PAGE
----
People aged 85 years and over have a high burden of respiratory disease, according to new findings. The research has shed light on the health problems likely to be encountered by the ageing population.
The research, presented Monday (Sept. 3, 2012) at the European Respiratory Society’s annual Congress in Vienna, aimed to investigate the respiratory health of people at the extremes of the ageing population.
The analysis revealed that overall, 20% of men and 21% of women had either asthma or COPD. 59% of men and 50% of women showed airflow obstruction when they undertook a spirometry test to measure lung function.
People aged 85 years and over are the fastest growing age group worldwide. As many chronic diseases are more common in older people, population ageing results in a higher number of people living with chronic conditions. Chronic obstructive pulmonary disease (COPD) is one of the major illnesses affecting the elderly. As more people are living longer, it is likely that the number of cases of COPD will rise in the coming years.
Researchers from the UK aimed to investigate the current burden of respiratory conditions in the elderly population. The research was conducted as part of the Newcastle 85+ study, a 5-year longitudinal study assessing and following the health and vitality of members of the general population from the year they reach 85 years of age.
The study includes comprehensive demographic, physiological, clinical and biological assessments of health and vitality. For this paper, the research team worked with 845 people aged 85years and over from the UK.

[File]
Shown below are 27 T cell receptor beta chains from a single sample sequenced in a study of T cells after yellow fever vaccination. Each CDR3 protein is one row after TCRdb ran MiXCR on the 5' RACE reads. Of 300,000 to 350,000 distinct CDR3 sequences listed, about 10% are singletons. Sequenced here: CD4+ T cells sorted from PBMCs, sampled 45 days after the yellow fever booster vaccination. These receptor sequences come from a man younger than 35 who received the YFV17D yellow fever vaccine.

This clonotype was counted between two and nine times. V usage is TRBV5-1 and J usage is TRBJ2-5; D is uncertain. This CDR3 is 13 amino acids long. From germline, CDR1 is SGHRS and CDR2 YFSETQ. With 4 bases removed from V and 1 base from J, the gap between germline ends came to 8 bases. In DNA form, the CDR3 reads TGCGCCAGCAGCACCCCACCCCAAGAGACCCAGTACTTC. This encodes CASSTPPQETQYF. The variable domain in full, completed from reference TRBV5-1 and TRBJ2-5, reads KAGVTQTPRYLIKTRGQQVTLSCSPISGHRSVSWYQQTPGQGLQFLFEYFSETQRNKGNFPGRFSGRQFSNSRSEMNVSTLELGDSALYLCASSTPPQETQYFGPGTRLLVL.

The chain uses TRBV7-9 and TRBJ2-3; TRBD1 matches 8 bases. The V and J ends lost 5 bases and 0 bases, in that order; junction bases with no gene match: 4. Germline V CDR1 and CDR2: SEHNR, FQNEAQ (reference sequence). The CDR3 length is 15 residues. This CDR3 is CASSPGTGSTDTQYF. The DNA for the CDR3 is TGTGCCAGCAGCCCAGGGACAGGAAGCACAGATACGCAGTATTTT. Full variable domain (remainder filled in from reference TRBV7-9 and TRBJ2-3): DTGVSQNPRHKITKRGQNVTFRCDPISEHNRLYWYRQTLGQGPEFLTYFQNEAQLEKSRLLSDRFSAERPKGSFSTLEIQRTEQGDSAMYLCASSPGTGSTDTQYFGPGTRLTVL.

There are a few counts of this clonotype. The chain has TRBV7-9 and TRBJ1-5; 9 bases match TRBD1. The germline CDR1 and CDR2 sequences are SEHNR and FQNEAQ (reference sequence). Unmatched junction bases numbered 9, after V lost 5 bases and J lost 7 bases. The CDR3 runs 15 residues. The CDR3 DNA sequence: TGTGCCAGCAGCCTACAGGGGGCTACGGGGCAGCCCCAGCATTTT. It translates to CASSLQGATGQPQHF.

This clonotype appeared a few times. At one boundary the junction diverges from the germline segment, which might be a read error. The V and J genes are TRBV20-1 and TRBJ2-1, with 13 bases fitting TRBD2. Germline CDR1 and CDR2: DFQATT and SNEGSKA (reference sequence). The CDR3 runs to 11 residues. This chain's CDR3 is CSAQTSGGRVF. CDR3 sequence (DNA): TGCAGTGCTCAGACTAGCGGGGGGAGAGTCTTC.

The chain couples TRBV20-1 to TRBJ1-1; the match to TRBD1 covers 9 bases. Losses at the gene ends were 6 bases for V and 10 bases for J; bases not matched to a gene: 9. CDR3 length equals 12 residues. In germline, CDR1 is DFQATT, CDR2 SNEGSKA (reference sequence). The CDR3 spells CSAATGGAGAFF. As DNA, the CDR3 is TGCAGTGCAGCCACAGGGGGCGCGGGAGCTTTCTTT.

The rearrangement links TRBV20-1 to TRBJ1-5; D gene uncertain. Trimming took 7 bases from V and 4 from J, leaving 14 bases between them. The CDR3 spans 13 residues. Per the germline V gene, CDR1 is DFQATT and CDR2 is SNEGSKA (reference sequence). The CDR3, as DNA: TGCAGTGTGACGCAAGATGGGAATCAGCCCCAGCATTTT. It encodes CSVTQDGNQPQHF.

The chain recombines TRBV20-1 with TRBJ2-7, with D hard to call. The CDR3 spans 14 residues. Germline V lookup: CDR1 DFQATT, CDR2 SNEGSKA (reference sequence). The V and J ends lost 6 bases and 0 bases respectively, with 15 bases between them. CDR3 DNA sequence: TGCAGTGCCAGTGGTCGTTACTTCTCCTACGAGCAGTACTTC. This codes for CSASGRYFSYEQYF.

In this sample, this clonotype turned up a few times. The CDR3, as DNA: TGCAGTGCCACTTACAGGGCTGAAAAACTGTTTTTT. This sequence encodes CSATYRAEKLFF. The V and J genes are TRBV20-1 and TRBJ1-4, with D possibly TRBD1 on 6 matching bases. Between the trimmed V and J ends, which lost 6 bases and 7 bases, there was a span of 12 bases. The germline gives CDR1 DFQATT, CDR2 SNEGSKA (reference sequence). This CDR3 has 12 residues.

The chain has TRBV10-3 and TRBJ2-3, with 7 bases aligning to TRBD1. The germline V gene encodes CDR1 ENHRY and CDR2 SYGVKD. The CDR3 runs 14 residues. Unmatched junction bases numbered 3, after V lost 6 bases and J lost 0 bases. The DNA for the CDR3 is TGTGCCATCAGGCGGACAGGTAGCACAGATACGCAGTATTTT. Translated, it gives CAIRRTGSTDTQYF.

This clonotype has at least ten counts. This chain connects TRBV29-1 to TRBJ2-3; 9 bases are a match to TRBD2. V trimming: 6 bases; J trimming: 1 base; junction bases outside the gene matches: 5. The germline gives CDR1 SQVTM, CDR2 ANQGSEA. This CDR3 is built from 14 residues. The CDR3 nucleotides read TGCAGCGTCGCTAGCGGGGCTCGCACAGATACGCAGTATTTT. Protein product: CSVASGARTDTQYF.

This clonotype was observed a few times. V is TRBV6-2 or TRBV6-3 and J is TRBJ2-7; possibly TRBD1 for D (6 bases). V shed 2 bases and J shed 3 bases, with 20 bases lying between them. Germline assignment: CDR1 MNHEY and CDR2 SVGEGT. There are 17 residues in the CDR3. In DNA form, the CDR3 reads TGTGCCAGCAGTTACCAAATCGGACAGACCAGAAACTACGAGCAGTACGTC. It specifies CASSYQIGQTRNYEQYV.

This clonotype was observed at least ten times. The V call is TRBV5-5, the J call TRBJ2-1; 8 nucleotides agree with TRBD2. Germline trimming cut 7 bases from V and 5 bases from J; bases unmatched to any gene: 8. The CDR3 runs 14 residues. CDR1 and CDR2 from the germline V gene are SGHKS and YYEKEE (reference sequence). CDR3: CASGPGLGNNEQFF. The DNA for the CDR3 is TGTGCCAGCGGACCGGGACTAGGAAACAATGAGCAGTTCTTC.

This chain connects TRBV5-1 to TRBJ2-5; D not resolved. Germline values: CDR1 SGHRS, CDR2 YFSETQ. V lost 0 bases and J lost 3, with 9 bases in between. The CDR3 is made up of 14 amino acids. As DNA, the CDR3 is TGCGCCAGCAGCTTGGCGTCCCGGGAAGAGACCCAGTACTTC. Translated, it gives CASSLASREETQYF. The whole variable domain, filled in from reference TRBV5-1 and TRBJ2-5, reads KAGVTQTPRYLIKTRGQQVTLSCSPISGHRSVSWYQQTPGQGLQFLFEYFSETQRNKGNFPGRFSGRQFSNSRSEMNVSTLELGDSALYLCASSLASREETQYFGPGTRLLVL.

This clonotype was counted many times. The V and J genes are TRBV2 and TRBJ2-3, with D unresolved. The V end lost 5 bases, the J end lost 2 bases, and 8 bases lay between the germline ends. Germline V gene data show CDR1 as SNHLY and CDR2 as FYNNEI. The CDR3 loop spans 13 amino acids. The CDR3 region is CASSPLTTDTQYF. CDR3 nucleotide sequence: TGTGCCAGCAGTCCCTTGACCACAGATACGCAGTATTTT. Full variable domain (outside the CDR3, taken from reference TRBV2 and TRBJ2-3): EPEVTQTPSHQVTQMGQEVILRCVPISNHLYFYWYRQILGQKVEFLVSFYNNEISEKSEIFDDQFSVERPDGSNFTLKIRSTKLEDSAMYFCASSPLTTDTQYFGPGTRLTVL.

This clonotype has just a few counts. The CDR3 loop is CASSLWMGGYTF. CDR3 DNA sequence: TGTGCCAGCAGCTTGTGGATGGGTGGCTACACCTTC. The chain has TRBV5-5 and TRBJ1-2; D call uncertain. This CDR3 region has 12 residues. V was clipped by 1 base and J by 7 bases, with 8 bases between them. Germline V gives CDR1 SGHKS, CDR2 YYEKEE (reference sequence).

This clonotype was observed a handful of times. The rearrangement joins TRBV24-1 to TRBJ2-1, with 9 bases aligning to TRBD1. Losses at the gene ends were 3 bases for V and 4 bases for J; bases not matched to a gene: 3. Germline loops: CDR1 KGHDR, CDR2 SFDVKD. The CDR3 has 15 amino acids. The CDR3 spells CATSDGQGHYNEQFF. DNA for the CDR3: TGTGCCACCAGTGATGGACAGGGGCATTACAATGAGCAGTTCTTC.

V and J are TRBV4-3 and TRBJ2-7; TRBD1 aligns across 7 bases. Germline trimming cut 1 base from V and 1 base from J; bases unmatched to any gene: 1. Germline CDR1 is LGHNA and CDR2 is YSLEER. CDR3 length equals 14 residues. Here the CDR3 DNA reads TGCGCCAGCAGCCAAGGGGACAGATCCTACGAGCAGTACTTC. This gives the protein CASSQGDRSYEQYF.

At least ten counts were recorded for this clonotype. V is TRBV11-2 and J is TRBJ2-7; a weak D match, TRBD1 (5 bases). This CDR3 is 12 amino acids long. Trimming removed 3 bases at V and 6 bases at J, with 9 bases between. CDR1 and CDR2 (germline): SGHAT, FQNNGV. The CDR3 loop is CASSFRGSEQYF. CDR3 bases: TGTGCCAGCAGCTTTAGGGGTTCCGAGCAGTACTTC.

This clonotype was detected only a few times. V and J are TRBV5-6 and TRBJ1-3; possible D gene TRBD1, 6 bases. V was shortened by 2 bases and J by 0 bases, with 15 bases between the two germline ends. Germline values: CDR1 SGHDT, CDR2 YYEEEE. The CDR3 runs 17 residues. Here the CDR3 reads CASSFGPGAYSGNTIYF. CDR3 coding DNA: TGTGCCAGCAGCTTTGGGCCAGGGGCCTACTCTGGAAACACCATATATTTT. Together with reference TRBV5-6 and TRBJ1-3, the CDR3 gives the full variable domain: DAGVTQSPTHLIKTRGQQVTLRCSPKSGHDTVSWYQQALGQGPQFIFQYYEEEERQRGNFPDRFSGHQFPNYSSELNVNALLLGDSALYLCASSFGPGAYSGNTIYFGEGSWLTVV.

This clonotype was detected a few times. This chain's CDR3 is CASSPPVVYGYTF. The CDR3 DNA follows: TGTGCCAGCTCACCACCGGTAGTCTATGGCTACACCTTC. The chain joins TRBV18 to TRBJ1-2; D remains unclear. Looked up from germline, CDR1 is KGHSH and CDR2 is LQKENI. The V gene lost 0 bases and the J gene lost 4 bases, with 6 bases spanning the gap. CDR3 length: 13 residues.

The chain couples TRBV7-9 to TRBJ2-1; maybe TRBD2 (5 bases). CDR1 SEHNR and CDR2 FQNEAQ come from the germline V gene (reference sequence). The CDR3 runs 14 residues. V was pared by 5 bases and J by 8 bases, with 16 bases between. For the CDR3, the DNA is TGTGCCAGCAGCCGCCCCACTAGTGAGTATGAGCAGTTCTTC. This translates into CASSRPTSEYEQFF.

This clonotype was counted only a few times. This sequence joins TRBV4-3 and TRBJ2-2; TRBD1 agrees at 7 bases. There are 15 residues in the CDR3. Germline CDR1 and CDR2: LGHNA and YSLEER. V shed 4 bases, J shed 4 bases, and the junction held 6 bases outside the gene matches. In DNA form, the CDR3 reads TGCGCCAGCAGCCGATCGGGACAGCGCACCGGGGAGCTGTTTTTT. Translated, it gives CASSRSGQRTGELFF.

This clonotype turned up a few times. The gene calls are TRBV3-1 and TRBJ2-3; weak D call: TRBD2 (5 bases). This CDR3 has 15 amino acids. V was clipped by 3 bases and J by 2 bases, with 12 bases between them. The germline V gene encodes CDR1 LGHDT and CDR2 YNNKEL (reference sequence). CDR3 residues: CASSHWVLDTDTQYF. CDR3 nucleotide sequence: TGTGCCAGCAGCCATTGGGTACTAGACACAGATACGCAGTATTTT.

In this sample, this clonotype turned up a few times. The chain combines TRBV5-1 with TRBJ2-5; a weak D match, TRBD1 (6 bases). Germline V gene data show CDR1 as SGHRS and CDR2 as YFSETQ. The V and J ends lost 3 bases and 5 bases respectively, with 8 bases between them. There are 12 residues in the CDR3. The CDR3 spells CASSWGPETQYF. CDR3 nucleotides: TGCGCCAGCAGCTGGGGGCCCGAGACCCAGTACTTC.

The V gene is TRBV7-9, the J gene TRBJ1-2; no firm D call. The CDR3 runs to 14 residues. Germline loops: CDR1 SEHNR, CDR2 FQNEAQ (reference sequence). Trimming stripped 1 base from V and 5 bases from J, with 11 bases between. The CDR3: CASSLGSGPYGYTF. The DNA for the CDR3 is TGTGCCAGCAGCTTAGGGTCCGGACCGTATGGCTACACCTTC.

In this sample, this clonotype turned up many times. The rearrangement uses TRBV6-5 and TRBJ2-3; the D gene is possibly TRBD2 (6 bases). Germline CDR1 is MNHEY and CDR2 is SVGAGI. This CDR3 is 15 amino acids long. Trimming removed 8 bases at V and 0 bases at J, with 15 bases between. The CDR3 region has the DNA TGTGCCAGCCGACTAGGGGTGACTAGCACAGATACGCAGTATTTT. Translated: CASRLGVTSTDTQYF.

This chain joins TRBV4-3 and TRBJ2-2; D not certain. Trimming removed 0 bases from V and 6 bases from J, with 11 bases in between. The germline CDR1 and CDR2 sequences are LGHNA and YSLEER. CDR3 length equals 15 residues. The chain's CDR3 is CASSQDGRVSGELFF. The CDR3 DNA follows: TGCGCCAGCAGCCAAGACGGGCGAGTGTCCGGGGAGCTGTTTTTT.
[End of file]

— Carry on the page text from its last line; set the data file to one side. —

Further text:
The initial results of the study suggest a significant burden of respiratory problems in a very elderly population.
Lead author, Therese Small, from the Freeman Hospital and Newcastle University in the UK, said: “Over the next few years, it will be crucial for healthcare professionals to understand the problems the ageing population will face. The results provide a novel insight into the future healthcare needs of this rapidly growing population.
“Our results confirm a significant prevalence of obstructive spirometry in the 85+ population, further evaluation of this unique dataset will allow us to examine how much of this is attributable to healthy ageing of the lungs and how much to the airways disease in this population of very old people.”
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